It had further stated that "lands within floodplains are entirely government lands and that some of these lands were being used under the lease granted by the DDA for agriculture or fodder produce. However, the DDA has now already terminated all the leases, while the Estate Officer has already passed orders of eviction. The DDA was also taking action in furtherance to the said orders."
Delhi Peasants Multipurpose Society, the farmers’ organisation that challenged the court’s order, called it hasty but the court had rejected the plea. Three and a half years on, the problems remain the same, be it unchecked leases or scores of encroachments. Aditya Chaudhary, farmers' rights activist attached to the Rashtriya Kisan Majdoor Party, said that unlike farmers from other farming belts who are fighting against land acquisition and for MSP, migrant farmers from the Yamuna floodplains don’t participate in any protest because their problems are more centred around the urban concept of homelessness, which is different from traditional landlessness.
“There are 17 rain baseras (night shelters) around the general area of Yamuna Pushta. Each has a capacity of 100-120. The problem is that families don’t prefer living in these shelters because these are essentially occupied by men, and theft and drug addiction run rampant. So, instead of living in shelter homes, farming families like to be closer to the river and hidden from public view,” explained Shaleen Mitra, OSD to Delhi Minister for Health Satyender Jain. He cited another reason for people not evacuating the river bed: Proximity to livelihood-sustaining sites like Hanuman Mandir, Nigambodh Gath and Chandni Chowk Market.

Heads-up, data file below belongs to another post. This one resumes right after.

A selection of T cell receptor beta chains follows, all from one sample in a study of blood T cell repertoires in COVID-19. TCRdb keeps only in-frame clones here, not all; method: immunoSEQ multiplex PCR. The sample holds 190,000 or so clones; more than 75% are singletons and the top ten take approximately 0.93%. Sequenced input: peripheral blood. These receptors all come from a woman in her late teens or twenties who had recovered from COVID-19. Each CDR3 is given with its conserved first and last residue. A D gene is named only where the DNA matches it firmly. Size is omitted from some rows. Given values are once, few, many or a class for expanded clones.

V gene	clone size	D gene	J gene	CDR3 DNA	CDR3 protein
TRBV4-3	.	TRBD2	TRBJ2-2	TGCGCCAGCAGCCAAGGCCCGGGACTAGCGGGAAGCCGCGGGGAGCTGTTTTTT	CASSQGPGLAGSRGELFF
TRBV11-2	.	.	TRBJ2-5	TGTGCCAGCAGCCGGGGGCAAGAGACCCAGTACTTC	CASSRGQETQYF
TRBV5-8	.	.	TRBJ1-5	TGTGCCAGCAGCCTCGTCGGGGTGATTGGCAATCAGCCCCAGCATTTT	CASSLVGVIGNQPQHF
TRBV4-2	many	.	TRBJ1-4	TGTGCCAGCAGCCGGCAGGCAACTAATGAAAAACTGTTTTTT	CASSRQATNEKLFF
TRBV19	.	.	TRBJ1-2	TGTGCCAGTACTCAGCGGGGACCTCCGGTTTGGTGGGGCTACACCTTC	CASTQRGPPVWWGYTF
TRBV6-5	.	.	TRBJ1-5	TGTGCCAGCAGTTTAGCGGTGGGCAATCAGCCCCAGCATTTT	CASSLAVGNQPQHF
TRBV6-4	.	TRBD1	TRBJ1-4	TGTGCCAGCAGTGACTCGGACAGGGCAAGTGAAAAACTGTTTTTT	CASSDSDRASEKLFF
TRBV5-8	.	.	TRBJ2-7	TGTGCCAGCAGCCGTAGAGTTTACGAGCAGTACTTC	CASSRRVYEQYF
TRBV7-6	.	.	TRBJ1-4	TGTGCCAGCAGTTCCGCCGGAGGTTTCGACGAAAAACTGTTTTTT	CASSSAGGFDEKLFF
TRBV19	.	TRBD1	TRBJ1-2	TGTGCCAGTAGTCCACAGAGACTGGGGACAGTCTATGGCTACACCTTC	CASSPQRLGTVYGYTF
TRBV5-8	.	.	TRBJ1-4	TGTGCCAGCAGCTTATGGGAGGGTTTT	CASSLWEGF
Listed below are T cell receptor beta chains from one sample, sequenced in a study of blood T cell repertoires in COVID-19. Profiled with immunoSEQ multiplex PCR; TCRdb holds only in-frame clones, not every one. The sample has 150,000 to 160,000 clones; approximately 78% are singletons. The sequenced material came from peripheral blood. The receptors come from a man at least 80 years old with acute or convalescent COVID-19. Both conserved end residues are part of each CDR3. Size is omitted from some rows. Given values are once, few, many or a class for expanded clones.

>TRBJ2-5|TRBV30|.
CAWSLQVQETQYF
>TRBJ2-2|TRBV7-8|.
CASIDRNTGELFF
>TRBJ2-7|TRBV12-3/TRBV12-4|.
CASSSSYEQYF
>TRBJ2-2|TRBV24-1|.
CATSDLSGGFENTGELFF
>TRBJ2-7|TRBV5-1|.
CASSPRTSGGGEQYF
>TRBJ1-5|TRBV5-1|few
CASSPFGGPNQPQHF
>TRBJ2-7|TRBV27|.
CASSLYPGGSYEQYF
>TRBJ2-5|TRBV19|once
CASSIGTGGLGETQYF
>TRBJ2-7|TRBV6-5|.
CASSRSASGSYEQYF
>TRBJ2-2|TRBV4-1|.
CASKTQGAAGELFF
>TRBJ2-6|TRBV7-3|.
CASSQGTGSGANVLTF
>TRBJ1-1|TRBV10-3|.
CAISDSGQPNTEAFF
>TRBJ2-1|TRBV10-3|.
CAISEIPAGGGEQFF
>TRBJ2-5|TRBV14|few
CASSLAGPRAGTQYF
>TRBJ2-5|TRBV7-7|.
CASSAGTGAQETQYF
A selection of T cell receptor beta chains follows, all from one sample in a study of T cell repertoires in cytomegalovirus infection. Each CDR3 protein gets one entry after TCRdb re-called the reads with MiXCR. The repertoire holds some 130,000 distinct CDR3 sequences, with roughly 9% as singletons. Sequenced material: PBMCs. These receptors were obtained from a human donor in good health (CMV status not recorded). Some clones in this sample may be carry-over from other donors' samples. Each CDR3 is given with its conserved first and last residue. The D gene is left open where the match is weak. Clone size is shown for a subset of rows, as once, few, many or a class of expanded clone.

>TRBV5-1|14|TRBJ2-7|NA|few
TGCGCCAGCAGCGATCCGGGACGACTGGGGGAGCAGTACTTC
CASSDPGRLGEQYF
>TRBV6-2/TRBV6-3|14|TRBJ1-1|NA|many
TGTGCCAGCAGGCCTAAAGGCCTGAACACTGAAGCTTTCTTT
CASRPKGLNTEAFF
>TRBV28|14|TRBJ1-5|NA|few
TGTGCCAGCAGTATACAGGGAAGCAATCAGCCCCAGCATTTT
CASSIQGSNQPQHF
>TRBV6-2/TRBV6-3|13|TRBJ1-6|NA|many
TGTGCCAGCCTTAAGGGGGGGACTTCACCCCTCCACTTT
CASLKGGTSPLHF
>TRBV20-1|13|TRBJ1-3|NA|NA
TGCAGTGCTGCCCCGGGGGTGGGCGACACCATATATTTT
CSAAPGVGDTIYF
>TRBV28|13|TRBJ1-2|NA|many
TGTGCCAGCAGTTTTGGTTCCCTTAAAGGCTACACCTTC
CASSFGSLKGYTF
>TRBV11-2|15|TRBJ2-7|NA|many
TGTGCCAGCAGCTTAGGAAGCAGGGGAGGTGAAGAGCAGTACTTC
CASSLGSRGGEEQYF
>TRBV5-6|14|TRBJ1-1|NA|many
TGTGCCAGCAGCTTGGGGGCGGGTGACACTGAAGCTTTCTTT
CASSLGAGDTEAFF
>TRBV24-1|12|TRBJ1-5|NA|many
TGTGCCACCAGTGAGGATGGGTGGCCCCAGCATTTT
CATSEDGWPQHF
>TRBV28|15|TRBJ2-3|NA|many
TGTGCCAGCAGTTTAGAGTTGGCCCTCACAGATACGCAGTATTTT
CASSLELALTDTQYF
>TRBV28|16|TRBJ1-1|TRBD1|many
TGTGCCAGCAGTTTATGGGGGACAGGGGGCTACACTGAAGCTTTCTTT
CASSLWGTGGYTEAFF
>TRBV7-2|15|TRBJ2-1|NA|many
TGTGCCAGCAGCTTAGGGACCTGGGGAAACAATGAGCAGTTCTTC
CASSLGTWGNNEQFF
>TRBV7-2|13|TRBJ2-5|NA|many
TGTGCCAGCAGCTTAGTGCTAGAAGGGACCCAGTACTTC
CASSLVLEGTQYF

In a paper titled ‘Urban Agriculture in India’ published by the International Journal of Environmental Science: Development and Monitoring (IJESDM), research findings suggest that farmers have been cultivating vegetables along the banks of Yamuna for several generations. But since they lack government identification and don’t own the property on which they farm, they are among the most vulnerable — "not only unknown, but also invisible". The conclusion of the research terms urban agriculture in the capital as "intensively practiced and decidedly irrelevant".
More than a mere evacuation plan, farmers from the Yamuna floodplains need a framework of norms that are binding and enforced by a singular agency.